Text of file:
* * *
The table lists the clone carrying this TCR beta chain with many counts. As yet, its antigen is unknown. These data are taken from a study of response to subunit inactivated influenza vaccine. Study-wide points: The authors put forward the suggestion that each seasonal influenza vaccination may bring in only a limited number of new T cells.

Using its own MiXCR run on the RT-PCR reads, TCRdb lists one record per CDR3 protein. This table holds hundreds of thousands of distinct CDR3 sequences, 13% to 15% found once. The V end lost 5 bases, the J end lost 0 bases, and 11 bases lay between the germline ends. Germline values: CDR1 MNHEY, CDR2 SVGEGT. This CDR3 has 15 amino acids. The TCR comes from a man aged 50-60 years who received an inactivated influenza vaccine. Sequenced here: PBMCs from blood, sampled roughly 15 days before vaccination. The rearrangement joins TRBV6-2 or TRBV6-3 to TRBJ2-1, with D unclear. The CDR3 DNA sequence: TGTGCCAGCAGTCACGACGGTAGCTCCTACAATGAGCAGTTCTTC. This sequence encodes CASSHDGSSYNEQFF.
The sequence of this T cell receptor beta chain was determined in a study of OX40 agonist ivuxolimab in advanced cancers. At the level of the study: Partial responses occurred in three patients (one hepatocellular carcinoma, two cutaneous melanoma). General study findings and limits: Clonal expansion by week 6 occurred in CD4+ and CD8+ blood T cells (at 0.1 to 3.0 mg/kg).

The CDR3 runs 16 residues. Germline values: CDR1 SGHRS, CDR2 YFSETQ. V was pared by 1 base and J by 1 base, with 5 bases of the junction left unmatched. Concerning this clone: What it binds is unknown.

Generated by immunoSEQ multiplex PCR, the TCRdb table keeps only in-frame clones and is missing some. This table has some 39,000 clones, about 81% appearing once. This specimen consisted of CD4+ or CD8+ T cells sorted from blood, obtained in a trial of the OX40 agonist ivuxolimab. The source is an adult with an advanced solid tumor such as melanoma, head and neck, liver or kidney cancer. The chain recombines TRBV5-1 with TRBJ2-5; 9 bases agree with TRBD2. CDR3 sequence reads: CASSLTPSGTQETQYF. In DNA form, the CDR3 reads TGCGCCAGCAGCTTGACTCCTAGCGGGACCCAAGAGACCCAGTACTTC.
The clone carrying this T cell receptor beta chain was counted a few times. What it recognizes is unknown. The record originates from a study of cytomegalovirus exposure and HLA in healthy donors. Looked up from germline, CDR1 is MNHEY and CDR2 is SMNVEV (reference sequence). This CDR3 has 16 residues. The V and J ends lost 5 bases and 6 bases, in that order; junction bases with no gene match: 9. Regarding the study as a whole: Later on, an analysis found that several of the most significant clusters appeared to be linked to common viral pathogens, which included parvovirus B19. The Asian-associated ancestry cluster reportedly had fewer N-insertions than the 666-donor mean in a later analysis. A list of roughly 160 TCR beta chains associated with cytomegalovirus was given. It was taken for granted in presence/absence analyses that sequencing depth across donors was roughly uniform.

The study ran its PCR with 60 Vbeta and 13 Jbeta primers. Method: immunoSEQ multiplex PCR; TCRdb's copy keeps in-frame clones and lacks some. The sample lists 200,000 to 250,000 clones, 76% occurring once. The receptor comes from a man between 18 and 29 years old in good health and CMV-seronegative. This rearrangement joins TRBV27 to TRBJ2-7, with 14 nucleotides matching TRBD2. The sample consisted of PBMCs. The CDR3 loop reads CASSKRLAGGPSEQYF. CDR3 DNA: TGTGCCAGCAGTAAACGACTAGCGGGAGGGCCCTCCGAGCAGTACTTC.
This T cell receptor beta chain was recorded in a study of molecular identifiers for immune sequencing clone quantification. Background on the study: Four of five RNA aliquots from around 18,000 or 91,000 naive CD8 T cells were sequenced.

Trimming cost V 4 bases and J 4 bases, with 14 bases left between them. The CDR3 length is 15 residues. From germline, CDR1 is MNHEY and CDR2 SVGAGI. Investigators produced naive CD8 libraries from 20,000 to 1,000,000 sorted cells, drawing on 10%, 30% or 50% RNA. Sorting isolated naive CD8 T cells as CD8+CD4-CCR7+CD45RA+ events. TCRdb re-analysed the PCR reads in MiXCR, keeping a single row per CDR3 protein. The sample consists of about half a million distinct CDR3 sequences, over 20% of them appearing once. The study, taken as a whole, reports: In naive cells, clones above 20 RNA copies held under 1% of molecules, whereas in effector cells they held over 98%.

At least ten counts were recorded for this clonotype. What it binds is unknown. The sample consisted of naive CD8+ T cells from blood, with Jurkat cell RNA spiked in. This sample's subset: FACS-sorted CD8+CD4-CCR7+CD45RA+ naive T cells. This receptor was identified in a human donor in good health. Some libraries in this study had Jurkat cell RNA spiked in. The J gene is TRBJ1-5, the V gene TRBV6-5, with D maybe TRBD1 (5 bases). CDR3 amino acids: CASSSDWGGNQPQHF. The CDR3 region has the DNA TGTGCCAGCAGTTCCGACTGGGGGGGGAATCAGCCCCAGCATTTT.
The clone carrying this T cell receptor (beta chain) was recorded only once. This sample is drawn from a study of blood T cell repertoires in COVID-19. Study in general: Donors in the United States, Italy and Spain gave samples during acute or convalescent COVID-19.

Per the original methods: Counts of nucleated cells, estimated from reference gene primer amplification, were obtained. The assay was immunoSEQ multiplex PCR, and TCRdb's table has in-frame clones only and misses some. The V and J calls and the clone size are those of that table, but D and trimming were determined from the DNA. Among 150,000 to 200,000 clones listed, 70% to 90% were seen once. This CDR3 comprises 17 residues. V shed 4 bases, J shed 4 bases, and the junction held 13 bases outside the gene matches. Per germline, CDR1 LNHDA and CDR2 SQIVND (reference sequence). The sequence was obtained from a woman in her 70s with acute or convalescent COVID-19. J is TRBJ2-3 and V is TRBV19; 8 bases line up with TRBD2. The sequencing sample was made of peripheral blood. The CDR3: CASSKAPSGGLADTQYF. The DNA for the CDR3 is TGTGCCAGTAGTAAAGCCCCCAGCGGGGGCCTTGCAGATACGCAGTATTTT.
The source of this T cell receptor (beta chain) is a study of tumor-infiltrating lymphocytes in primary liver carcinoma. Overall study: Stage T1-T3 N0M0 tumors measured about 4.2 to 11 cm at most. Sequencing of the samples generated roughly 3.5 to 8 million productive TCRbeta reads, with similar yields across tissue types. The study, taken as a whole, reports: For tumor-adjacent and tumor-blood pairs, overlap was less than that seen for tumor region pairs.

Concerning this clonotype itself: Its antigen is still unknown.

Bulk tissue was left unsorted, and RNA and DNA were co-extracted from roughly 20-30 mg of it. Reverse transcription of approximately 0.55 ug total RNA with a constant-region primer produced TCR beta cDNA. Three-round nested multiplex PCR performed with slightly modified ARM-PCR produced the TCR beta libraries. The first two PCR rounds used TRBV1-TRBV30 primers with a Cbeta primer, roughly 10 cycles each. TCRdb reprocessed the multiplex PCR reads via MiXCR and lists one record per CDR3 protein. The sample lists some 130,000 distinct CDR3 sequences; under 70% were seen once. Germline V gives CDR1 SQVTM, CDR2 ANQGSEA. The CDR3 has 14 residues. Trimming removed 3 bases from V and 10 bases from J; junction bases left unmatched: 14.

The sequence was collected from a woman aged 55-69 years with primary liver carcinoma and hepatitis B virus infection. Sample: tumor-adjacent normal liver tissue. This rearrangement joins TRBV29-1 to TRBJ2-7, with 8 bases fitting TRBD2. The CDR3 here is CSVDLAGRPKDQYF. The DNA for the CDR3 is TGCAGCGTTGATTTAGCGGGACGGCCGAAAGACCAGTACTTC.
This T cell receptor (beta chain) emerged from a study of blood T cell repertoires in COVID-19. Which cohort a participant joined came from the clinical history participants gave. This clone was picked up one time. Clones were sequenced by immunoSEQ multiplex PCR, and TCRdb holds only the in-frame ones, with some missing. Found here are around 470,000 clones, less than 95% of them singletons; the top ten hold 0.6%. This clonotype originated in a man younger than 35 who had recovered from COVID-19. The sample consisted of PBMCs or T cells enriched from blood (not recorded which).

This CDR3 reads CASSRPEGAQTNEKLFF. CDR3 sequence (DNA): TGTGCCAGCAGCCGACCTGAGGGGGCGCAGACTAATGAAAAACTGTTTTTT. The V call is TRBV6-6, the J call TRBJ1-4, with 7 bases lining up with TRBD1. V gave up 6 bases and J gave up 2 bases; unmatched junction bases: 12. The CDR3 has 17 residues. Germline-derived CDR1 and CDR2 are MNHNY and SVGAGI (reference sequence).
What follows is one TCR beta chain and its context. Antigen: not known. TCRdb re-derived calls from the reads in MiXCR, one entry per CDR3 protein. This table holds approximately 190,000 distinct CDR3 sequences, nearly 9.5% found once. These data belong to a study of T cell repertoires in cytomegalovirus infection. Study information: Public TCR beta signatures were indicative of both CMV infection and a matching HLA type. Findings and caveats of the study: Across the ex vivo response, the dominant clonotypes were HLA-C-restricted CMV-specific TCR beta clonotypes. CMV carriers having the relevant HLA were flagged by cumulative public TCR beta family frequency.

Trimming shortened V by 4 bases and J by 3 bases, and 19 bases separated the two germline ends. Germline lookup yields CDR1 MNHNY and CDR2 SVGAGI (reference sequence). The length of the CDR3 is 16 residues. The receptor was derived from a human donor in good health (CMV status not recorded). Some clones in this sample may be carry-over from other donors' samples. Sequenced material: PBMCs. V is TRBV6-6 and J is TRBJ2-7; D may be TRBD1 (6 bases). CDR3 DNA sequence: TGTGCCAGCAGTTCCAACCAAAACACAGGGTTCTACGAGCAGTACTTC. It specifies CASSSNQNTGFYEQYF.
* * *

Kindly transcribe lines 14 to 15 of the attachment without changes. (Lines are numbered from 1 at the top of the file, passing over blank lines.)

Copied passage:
Concerning this clonotype itself: Its antigen is still unknown.

Bulk tissue was left unsorted, and RNA and DNA were co-extracted from roughly 20-30 mg of it. Reverse transcription of approximately 0.55 ug total RNA with a constant-region primer produced TCR beta cDNA. Three-round nested multiplex PCR performed with slightly modified ARM-PCR produced the TCR beta libraries. The first two PCR rounds used TRBV1-TRBV30 primers with a Cbeta primer, roughly 10 cycles each. TCRdb reprocessed the multiplex PCR reads via MiXCR and lists one record per CDR3 protein. The sample lists some 130,000 distinct CDR3 sequences; under 70% were seen once. Germline V gives CDR1 SQVTM, CDR2 ANQGSEA. The CDR3 has 14 residues. Trimming removed 3 bases from V and 10 bases from J; junction bases left unmatched: 14.